Schools Budgeting Lower In Anticipation of Sequestration Cuts
For Berkeley Heights and New Providence, it's unclear what a potential cut in federal funds would mean.
Business Administrators in local school districts say they've been advised to budget lower in the face of anticipated sequestration cuts. Officials in Berkeley Heights and New Providence said that while federal dollars don't have a significant impact on their budgets, they are preparing for less.
"We have been advised that as we're preparing our budget we should reduce what we should expect from federal funds," said Berkeley Heights Schools Business Administrator Donna Felezzola. Cuts to school aid depend on how Congress rules this week on the automatic spending cuts.
According to New Providence Business Administrator James Testa, budgeting guidance from the New Jersey Association of School Administrators called for preparing for lower government aid. "We're a small district, so it doesn't affect us tremendously, we probably receive about half-million in federal aid," said Testa. For the new budget Tesla said the district is preparing for less.
Over in Mountainside , Business Administrator Charles Milewski said his district didn't receive a lot in the way of federal funds. "I just want to see out state aid figures," he said.
In Tuesday's budget announcement, Gov. Chris Christie said $9billion in aid would be given to public schools. But not every district would be entitled to an increase in their funding.
"We are forecasting a decrease in funding from the federal grant," says New Providence's Testa. He said the district was projecting a 25 percent decrease in funding on the federal level. "It's just a forecast and recommendation. It could come in more, or less."
Felezzola said her district wasn't relying on federal funds either, although it was a size-able chunk. "We get very little from federal funding," she said, "Approximately $500,000 from the federal government, and we have a $43million budget."
Through sequestration, the federal government would also save $75 million by furloughing 11,000 civilian military contractors, and another $59 million by cutting funding to military bases.
The cuts would include:
- Approximately $11.7 million in funding for primary and secondary education.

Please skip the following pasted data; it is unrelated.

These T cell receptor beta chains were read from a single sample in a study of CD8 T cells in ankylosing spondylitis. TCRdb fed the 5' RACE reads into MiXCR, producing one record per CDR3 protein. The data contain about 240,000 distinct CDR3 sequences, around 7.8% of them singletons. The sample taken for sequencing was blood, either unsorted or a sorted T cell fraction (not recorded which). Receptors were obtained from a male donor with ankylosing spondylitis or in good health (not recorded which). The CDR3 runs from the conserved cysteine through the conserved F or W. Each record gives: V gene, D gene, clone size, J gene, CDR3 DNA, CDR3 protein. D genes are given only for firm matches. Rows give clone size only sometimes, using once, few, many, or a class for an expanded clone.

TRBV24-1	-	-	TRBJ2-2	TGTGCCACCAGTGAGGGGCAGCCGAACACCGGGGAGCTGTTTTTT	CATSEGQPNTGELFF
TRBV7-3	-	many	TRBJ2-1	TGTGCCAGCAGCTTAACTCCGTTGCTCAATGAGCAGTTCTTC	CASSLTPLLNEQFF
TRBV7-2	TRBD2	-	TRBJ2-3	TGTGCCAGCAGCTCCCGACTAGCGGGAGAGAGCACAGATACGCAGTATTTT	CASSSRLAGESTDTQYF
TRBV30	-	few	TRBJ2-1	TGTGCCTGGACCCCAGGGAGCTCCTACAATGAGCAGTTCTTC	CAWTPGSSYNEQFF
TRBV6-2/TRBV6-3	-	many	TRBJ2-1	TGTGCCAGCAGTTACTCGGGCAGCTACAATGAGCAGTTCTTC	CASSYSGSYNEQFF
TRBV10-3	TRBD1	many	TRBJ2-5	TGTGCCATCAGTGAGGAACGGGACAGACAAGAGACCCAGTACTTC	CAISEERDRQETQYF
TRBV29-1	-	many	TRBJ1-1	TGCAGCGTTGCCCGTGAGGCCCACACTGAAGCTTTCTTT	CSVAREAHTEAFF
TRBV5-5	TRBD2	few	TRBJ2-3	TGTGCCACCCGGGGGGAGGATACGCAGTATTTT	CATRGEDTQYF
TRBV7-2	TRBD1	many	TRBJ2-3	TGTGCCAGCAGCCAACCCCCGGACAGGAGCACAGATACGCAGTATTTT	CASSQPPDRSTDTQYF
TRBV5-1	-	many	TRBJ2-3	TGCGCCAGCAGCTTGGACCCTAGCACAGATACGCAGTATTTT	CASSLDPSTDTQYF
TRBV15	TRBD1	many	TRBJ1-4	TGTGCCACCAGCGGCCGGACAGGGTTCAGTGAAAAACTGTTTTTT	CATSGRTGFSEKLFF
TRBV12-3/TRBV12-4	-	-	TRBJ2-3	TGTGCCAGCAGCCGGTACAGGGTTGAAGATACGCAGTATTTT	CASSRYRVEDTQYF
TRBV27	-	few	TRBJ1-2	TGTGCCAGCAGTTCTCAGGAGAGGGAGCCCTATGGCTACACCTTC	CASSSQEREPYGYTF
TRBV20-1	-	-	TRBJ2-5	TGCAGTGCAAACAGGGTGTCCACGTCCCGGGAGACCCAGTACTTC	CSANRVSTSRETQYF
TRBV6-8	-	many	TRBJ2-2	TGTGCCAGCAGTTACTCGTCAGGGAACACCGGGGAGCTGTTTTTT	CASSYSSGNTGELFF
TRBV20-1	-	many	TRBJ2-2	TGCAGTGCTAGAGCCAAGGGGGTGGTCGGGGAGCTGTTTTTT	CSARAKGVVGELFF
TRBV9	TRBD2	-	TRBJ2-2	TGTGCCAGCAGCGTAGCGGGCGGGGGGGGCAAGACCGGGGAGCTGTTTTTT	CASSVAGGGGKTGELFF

- About $17 million in funds for about 210 teachers, aides, and staff who help children with disabilities.
- Head Start and Early Head Start services would be eliminated for approximately 1,300 children.
- New Jersey would lose about $4,891,000 in environmental funding, and $472,000 in grants for fish and wildlife protection.
- Approximately 11,000 civilian Department of Defense employees would be furloughed.
- Army base operation funding would be cut by about $52 million in New Jersey. Funding for Air Force operations in New Jersey would be cut by about $7 million.
- New Jersey will lose about $336,000 in Justice Assistance Grants.
- Up to 600 disadvantaged and vulnerable children could lose access to child care.
- Around 3,930 fewer children will receive vaccines.
- New Jersey will lose approximately $840,000 in funds to help upgrade its ability to respond to public health threats including infectious diseases, natural disasters, and biological, chemical, nuclear, and radiological events. New Jersey will lose about $2,330,000 in grants to help prevent and treat substance abuse, resulting in around 3100 fewer admissions to substance abuse programs. And the New Jersey State Department of Health and Senior Services will lose about $752,000 resulting in around18,800 fewer HIV tests.
- New Jersey could lose up to $187,000 in funds that provide services to victims of domestic violence, resulting in up to 700 fewer victims being served.
- Nutrition Assistance for Seniors: New Jersey would lose approximately $488,000 in funds that provide meals for seniors.
The total federal spending cuts would be about $1.2 trillion over the next nine years. Republicans have accused the president of using the impending cuts for political gain.
President Obama's plan asks for increased tax revenues to offset some of the trillion-dollar cuts.